In Tennessee, after hiking more than two miles with a volunteer guide and “killing a copperhead,” he found a marker with a distinct neck, abbreviated arms, even a waist.

To date, he now has located around 450 markers, 225 of them with death dates that are legible. They are marking graves in 65 counties in 10 states, and a number in Northern Ireland, Scotland, and the Basque region of Spain, McNerney said, adding “the numbers are always changing.”

The earliest effigy stones are from the 1700s; the most recent was found in East Tennessee on the grave of someone who died in 1972. “It’s made of thin sandstone,” he said.

Sandstone is a good material for the markers, he said, because unlike marble, it doesn’t react to the acid in the atmosphere. Many marble markers are eroded and covered with lichens that make it impossible to read the dates.

McNerney is working on a book to both describe the types of effigy stones and to trace their distribution. He has a title: “A Shape in Time and Space: Tracking the Necked Discoid Grave Marker,” but hasn’t finished the book, partly because he keeps hearing about more of the odd markers. “I’ve got about four or five books here that I could write,” he said, about the curious headstones and their distribution.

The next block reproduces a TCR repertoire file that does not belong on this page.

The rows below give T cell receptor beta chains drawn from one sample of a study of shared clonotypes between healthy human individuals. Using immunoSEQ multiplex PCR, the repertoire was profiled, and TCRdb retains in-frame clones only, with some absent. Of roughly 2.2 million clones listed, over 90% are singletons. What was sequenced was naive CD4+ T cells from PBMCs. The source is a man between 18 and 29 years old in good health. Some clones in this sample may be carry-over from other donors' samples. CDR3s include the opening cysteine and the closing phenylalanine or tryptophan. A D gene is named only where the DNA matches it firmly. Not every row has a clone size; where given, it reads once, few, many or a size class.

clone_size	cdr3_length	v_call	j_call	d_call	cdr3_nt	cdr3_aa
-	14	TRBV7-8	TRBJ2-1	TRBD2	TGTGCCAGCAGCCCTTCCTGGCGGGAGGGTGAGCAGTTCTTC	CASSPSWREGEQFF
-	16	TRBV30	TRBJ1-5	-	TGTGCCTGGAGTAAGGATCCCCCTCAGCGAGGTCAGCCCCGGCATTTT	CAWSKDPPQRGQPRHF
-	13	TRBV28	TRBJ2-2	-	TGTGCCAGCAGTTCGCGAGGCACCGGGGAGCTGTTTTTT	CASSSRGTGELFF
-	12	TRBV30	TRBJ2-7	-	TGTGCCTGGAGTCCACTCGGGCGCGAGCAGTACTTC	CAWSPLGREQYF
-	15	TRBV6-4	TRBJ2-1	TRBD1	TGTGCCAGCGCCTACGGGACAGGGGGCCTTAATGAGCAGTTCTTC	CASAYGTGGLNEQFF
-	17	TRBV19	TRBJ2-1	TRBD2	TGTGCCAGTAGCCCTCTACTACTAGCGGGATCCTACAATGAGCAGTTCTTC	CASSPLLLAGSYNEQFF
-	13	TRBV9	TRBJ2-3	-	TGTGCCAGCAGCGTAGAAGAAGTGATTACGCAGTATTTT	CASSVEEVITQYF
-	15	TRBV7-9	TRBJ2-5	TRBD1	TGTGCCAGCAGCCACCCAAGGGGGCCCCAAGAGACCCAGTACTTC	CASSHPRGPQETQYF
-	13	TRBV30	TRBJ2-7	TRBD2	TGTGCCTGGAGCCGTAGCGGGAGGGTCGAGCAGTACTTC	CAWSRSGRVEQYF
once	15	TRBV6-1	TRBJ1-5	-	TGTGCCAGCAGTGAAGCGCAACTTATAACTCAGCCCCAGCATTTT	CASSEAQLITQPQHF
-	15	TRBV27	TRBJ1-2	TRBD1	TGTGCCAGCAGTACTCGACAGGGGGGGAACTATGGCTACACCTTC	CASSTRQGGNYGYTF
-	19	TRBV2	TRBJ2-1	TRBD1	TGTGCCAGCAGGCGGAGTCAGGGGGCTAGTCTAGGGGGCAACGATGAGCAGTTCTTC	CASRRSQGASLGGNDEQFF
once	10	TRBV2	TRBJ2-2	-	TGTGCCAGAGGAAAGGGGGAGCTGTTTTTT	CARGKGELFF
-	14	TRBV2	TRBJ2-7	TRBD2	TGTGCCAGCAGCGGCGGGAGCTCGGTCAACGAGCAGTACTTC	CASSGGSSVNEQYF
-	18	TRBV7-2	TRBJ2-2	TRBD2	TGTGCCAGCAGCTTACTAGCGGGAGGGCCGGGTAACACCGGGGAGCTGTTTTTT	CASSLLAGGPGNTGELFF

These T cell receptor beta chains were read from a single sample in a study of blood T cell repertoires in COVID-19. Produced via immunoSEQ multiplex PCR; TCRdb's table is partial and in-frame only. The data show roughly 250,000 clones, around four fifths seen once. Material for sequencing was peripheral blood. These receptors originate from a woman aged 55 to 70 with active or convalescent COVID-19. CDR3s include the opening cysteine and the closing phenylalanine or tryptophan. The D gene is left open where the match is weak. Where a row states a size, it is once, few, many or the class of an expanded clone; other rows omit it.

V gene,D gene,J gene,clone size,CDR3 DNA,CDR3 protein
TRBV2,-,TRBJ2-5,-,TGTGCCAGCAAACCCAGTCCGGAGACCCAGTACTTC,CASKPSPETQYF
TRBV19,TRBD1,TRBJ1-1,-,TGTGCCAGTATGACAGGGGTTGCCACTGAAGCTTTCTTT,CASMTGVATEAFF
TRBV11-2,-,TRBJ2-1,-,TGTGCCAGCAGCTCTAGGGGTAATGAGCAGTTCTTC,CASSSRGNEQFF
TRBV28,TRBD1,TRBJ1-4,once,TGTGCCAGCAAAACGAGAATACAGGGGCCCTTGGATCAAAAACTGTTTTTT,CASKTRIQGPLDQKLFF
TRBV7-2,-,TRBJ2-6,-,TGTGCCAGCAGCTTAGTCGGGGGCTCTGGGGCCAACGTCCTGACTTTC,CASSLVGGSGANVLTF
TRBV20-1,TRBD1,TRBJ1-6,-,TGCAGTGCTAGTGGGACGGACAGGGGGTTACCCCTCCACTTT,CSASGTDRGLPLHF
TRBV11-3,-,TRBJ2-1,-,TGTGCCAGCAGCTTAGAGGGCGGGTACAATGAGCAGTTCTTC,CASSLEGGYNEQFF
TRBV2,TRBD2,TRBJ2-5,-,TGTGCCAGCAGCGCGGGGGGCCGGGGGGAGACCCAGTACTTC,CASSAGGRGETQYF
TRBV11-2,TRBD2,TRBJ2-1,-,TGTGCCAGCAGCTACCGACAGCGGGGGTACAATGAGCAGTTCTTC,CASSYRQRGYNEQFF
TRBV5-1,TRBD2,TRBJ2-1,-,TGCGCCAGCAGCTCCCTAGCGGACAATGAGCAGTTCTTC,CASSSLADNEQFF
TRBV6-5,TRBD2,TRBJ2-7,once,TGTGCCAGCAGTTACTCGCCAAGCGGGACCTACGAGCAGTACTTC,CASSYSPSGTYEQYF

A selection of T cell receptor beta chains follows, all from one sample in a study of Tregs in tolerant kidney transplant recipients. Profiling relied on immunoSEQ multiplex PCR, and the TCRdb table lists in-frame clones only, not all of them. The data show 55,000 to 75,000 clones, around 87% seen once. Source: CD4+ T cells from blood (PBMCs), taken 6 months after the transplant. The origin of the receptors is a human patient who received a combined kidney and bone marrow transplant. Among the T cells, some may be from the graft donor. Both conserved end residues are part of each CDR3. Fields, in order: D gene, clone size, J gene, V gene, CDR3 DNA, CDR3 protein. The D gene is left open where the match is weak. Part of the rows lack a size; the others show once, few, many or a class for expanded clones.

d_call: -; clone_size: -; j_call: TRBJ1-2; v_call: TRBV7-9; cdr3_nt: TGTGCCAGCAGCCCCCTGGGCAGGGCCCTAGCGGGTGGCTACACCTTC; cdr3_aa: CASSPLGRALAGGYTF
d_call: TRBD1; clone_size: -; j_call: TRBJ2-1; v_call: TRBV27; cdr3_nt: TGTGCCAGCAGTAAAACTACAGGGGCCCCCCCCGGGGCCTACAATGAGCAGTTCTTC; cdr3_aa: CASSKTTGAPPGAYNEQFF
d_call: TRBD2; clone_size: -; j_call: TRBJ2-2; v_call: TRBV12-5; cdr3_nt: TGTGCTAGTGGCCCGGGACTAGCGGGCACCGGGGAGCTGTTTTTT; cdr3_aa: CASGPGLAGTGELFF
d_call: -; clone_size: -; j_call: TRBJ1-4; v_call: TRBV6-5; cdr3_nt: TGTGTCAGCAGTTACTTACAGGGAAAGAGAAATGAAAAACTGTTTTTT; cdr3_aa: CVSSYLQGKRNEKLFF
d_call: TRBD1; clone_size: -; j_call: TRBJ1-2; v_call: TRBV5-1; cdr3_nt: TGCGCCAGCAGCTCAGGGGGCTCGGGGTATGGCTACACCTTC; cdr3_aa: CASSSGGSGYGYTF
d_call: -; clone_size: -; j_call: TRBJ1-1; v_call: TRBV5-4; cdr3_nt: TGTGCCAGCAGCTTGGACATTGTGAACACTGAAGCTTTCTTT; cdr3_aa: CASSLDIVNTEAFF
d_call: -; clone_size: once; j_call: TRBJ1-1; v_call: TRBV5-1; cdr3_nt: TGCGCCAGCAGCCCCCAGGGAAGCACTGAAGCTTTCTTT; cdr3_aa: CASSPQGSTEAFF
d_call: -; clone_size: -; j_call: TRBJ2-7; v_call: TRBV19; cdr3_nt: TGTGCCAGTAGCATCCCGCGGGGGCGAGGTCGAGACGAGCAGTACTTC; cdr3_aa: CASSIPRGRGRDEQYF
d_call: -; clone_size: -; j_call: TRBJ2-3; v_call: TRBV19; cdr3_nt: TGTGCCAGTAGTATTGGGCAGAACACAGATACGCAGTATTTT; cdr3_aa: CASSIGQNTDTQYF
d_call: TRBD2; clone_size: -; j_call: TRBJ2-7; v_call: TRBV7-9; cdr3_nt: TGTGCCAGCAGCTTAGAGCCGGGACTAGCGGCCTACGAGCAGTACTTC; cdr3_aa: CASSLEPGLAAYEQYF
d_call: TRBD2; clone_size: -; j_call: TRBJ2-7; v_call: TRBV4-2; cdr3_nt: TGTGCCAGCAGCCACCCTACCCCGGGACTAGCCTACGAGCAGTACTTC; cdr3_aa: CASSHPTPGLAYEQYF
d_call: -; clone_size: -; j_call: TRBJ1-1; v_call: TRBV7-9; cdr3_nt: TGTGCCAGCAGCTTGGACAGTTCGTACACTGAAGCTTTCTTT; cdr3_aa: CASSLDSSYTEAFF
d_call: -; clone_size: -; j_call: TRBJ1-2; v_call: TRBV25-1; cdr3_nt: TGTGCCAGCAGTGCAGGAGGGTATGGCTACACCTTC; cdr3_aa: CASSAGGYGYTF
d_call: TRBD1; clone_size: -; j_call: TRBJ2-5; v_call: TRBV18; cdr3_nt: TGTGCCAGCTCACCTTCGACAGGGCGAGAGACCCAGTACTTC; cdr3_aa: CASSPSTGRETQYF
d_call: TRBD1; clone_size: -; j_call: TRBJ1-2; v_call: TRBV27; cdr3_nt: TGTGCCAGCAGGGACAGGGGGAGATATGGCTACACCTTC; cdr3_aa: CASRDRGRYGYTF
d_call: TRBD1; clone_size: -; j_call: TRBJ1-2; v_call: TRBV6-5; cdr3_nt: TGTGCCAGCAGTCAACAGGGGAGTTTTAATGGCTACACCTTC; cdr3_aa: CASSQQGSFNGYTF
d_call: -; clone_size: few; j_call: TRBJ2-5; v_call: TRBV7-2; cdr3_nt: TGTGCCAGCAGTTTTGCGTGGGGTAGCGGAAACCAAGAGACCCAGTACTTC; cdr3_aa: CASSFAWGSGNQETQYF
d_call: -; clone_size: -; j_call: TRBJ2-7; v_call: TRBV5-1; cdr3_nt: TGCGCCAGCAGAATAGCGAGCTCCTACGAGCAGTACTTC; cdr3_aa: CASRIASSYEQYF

Ever the scientist, he’s classified the tombstones into rough categories and included sketches or photos of each. Some have straight shoulders, for instance, while others slope up or down. Some of the shoulders even boast decorative knobs. Similarly, he’s found one stone with a pointed head, another with rude earlike knobs on the head. Another shows a definite waistline in the body.

Family and personal preference, not religious considerations, determined the style of the headstones, McNerney said.

“Many Southern Illinois families followed the same paths of migration as the gravestones,” he said. At first, in searching for the stones, he and Meyer, a retired Southern Illinois University professor and historian, followed those routes back to the western Appalachian region. Later, he followed the tips provided by both friends and strangers.